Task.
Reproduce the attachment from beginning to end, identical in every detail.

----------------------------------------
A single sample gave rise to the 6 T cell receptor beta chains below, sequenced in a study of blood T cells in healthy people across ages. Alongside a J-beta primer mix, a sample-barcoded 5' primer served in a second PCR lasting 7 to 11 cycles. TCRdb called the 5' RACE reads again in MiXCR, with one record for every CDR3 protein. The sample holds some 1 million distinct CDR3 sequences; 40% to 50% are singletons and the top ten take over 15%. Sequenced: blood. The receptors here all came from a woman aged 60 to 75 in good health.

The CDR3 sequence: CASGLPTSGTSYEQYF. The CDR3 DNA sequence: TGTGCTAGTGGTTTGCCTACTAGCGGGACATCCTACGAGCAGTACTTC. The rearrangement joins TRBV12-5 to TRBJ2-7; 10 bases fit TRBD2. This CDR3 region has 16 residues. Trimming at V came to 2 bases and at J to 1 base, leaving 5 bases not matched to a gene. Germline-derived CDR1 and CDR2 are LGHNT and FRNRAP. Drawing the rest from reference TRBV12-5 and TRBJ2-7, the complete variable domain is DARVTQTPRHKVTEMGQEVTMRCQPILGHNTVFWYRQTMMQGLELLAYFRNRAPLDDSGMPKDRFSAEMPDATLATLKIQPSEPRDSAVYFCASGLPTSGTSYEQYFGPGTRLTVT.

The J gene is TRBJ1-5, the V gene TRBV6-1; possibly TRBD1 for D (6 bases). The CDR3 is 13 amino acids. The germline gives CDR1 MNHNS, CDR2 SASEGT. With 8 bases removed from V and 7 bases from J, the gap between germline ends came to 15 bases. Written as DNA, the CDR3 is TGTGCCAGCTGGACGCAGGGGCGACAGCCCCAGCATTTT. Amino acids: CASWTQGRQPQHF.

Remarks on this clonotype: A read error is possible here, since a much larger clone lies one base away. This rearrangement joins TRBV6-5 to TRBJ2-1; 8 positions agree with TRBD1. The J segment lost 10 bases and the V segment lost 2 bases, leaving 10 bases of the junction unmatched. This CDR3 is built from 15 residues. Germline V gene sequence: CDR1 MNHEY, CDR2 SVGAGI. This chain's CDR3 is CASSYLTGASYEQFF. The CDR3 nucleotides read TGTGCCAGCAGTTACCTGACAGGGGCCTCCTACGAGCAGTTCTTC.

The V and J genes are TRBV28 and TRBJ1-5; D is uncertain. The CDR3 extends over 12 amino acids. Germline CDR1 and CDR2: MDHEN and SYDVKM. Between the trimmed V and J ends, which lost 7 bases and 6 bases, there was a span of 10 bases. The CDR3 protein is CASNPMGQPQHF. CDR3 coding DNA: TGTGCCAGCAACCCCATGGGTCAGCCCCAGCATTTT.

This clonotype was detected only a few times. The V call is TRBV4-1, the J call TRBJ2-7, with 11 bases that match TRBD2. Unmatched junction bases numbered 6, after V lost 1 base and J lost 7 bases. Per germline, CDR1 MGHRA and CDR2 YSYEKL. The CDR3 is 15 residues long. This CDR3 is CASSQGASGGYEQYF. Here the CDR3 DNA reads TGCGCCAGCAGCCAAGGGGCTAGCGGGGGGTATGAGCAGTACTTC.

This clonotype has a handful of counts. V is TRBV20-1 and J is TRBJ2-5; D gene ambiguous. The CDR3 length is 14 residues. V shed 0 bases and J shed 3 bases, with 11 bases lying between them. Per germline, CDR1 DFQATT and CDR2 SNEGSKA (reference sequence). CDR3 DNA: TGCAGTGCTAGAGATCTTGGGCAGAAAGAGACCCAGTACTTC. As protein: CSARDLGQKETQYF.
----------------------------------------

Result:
A single sample gave rise to the 6 T cell receptor beta chains below, sequenced in a study of blood T cells in healthy people across ages. Alongside a J-beta primer mix, a sample-barcoded 5' primer served in a second PCR lasting 7 to 11 cycles. TCRdb called the 5' RACE reads again in MiXCR, with one record for every CDR3 protein. The sample holds some 1 million distinct CDR3 sequences; 40% to 50% are singletons and the top ten take over 15%. Sequenced: blood. The receptors here all came from a woman aged 60 to 75 in good health.

The CDR3 sequence: CASGLPTSGTSYEQYF. The CDR3 DNA sequence: TGTGCTAGTGGTTTGCCTACTAGCGGGACATCCTACGAGCAGTACTTC. The rearrangement joins TRBV12-5 to TRBJ2-7; 10 bases fit TRBD2. This CDR3 region has 16 residues. Trimming at V came to 2 bases and at J to 1 base, leaving 5 bases not matched to a gene. Germline-derived CDR1 and CDR2 are LGHNT and FRNRAP. Drawing the rest from reference TRBV12-5 and TRBJ2-7, the complete variable domain is DARVTQTPRHKVTEMGQEVTMRCQPILGHNTVFWYRQTMMQGLELLAYFRNRAPLDDSGMPKDRFSAEMPDATLATLKIQPSEPRDSAVYFCASGLPTSGTSYEQYFGPGTRLTVT.

The J gene is TRBJ1-5, the V gene TRBV6-1; possibly TRBD1 for D (6 bases). The CDR3 is 13 amino acids. The germline gives CDR1 MNHNS, CDR2 SASEGT. With 8 bases removed from V and 7 bases from J, the gap between germline ends came to 15 bases. Written as DNA, the CDR3 is TGTGCCAGCTGGACGCAGGGGCGACAGCCCCAGCATTTT. Amino acids: CASWTQGRQPQHF.

Remarks on this clonotype: A read error is possible here, since a much larger clone lies one base away. This rearrangement joins TRBV6-5 to TRBJ2-1; 8 positions agree with TRBD1. The J segment lost 10 bases and the V segment lost 2 bases, leaving 10 bases of the junction unmatched. This CDR3 is built from 15 residues. Germline V gene sequence: CDR1 MNHEY, CDR2 SVGAGI. This chain's CDR3 is CASSYLTGASYEQFF. The CDR3 nucleotides read TGTGCCAGCAGTTACCTGACAGGGGCCTCCTACGAGCAGTTCTTC.

The V and J genes are TRBV28 and TRBJ1-5; D is uncertain. The CDR3 extends over 12 amino acids. Germline CDR1 and CDR2: MDHEN and SYDVKM. Between the trimmed V and J ends, which lost 7 bases and 6 bases, there was a span of 10 bases. The CDR3 protein is CASNPMGQPQHF. CDR3 coding DNA: TGTGCCAGCAACCCCATGGGTCAGCCCCAGCATTTT.

This clonotype was detected only a few times. The V call is TRBV4-1, the J call TRBJ2-7, with 11 bases that match TRBD2. Unmatched junction bases numbered 6, after V lost 1 base and J lost 7 bases. Per germline, CDR1 MGHRA and CDR2 YSYEKL. The CDR3 is 15 residues long. This CDR3 is CASSQGASGGYEQYF. Here the CDR3 DNA reads TGCGCCAGCAGCCAAGGGGCTAGCGGGGGGTATGAGCAGTACTTC.

This clonotype has a handful of counts. V is TRBV20-1 and J is TRBJ2-5; D gene ambiguous. The CDR3 length is 14 residues. V shed 0 bases and J shed 3 bases, with 11 bases lying between them. Per germline, CDR1 DFQATT and CDR2 SNEGSKA (reference sequence). CDR3 DNA: TGCAGTGCTAGAGATCTTGGGCAGAAAGAGACCCAGTACTTC. As protein: CSARDLGQKETQYF.